Monday , July 23 2018
Home / Bank of International Settlement / Do interest rates play a major role in monetary policy transmission in China?

Do interest rates play a major role in monetary policy transmission in China?

Summary:
By Güneş Kamber and Madhusudan Mohanty Summary Focus Understanding how monetary policy works in China is important in the context of its growing weight in the global economy. We examine whether China's gradual transition to a market economy in the past decade and recent monetary policy reforms have made any difference to the role of interest rates in the transmission of monetary policy. Contribution Our main contribution is to construct a time series of monetary policy surprises using daily changes in interest rates during short windows around policy decisions and communications by the People's Bank of China. We focus on movements in one-year interest rate swap contracts based on the interbank seven-day repo

Topics:
International Settlement considers the following as important:

This could be interesting, too:

macroblog writes Improving Labor Market Fortunes for Workers with the Least Schooling

Markus Goldstein writes Friday Links: July 20th. Rethinking big numbers, visualizing data, and more

International Settlement writes Gauging procyclicality and financial vulnerability in Asia through the BIS banking and financial statistics

Amol Agrawal writes Douglass North, Shipping Productivity and Institutions: 50 years of his landmark paper…

Summary

Focus

Understanding how monetary policy works in China is important in the context of its growing weight in the global economy. We examine whether China's gradual transition to a market economy in the past decade and recent monetary policy reforms have made any difference to the role of interest rates in the transmission of monetary policy.

Contribution

Our main contribution is to construct a time series of monetary policy surprises using daily changes in interest rates during short windows around policy decisions and communications by the People's Bank of China. We focus on movements in one-year interest rate swap contracts based on the interbank seven-day repo rate to measure market expectations of monetary policy. Using these estimates, we see how the term structure of interest rates reacts to monetary policy surprises. We then identify monetary policy shocks and quantify their impact on output and inflation.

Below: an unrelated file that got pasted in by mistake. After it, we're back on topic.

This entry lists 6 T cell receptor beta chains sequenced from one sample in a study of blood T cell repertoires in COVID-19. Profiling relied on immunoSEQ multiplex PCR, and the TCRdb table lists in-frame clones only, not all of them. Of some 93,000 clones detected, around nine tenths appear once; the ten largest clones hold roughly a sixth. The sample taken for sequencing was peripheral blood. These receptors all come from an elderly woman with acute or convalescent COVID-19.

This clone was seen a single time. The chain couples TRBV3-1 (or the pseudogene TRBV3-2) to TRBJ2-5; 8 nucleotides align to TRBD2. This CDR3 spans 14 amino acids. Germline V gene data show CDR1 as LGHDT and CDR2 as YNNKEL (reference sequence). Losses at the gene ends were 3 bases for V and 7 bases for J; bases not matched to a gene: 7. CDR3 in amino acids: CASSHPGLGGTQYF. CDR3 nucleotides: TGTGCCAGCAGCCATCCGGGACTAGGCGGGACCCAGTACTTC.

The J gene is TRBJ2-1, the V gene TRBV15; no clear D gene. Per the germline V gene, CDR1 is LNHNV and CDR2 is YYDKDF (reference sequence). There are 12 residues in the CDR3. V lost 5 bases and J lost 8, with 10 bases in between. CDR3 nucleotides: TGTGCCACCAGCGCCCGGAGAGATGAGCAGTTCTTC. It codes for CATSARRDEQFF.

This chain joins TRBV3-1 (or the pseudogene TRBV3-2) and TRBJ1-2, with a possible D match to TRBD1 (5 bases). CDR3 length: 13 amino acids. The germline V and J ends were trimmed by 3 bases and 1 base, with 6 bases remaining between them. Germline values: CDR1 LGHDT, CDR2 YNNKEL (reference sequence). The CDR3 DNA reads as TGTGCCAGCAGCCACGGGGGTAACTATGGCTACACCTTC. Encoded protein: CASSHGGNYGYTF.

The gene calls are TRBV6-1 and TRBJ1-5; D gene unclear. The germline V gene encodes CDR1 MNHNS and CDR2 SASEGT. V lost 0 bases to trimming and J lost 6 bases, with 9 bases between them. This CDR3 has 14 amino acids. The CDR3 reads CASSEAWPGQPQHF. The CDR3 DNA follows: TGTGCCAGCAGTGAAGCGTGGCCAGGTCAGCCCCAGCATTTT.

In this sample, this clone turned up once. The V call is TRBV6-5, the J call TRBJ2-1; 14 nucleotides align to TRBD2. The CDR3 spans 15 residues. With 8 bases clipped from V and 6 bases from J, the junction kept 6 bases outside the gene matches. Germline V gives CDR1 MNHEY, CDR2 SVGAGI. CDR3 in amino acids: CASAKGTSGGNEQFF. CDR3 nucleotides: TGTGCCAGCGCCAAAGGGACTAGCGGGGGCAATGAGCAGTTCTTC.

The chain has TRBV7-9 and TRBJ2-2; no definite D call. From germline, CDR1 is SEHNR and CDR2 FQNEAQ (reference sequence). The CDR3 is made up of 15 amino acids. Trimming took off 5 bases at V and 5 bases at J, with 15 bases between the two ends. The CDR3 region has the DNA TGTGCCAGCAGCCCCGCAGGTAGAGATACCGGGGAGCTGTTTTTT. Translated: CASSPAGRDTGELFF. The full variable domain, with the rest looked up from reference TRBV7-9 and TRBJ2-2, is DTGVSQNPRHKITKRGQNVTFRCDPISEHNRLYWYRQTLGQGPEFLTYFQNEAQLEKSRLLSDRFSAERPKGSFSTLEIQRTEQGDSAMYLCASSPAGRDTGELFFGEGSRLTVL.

Findings

We find that monetary policy shocks tend to have persistent effects on long-term bond yields, corporate bond spreads and aggregate bank deposits and loans. This indicates that there is an interest rate channel of monetary policy in China. Further, we find that a contractionary monetary policy shock has persistent macroeconomic effects and is followed by lower inflation and slower industrial production growth. Our findings provide support to recent studies suggesting that monetary policy transmission in China has become increasingly similar to that in advanced economies.

 

Abstract

We explore the role of interest rates in monetary policy transmission in China in the context of its multiple instrument setting. In doing so, we construct a new series of monetary policy surprises using information from high frequency Chinese finan- cial market data around major monetary policy announcements. Our event analysis shows that monetary policy surprises have persistent effects on interest rates. We then use these surprise measures as external instruments to identify monetary pol- icy shocks in an SVAR. We find that a contractionary monetary policy surprise increases interest rates and significantly reduces inflation and economic activity. Our findings provide further support to recent studies suggesting that monetary policy transmission in China has become increasingly similar to that in advanced economies.

JEL classification: C22, E5, G14

Keywords: monetary policy in China, structural VAR, external instruments

International Settlement
The Bank for International Settlements (BIS) is an international company limited by shares owned by central banks which "fosters international monetary and financial cooperation and serves as a bank for central banks". The BIS carries out its work through subcommittees, the secretariats it hosts and through an annual general meeting of all member banks. It also provides banking services, but only to central banks and other international organizations. It is based in Basel, Switzerland, with representative offices in Hong Kong and Mexico City.

Leave a Reply

Your email address will not be published. Required fields are marked *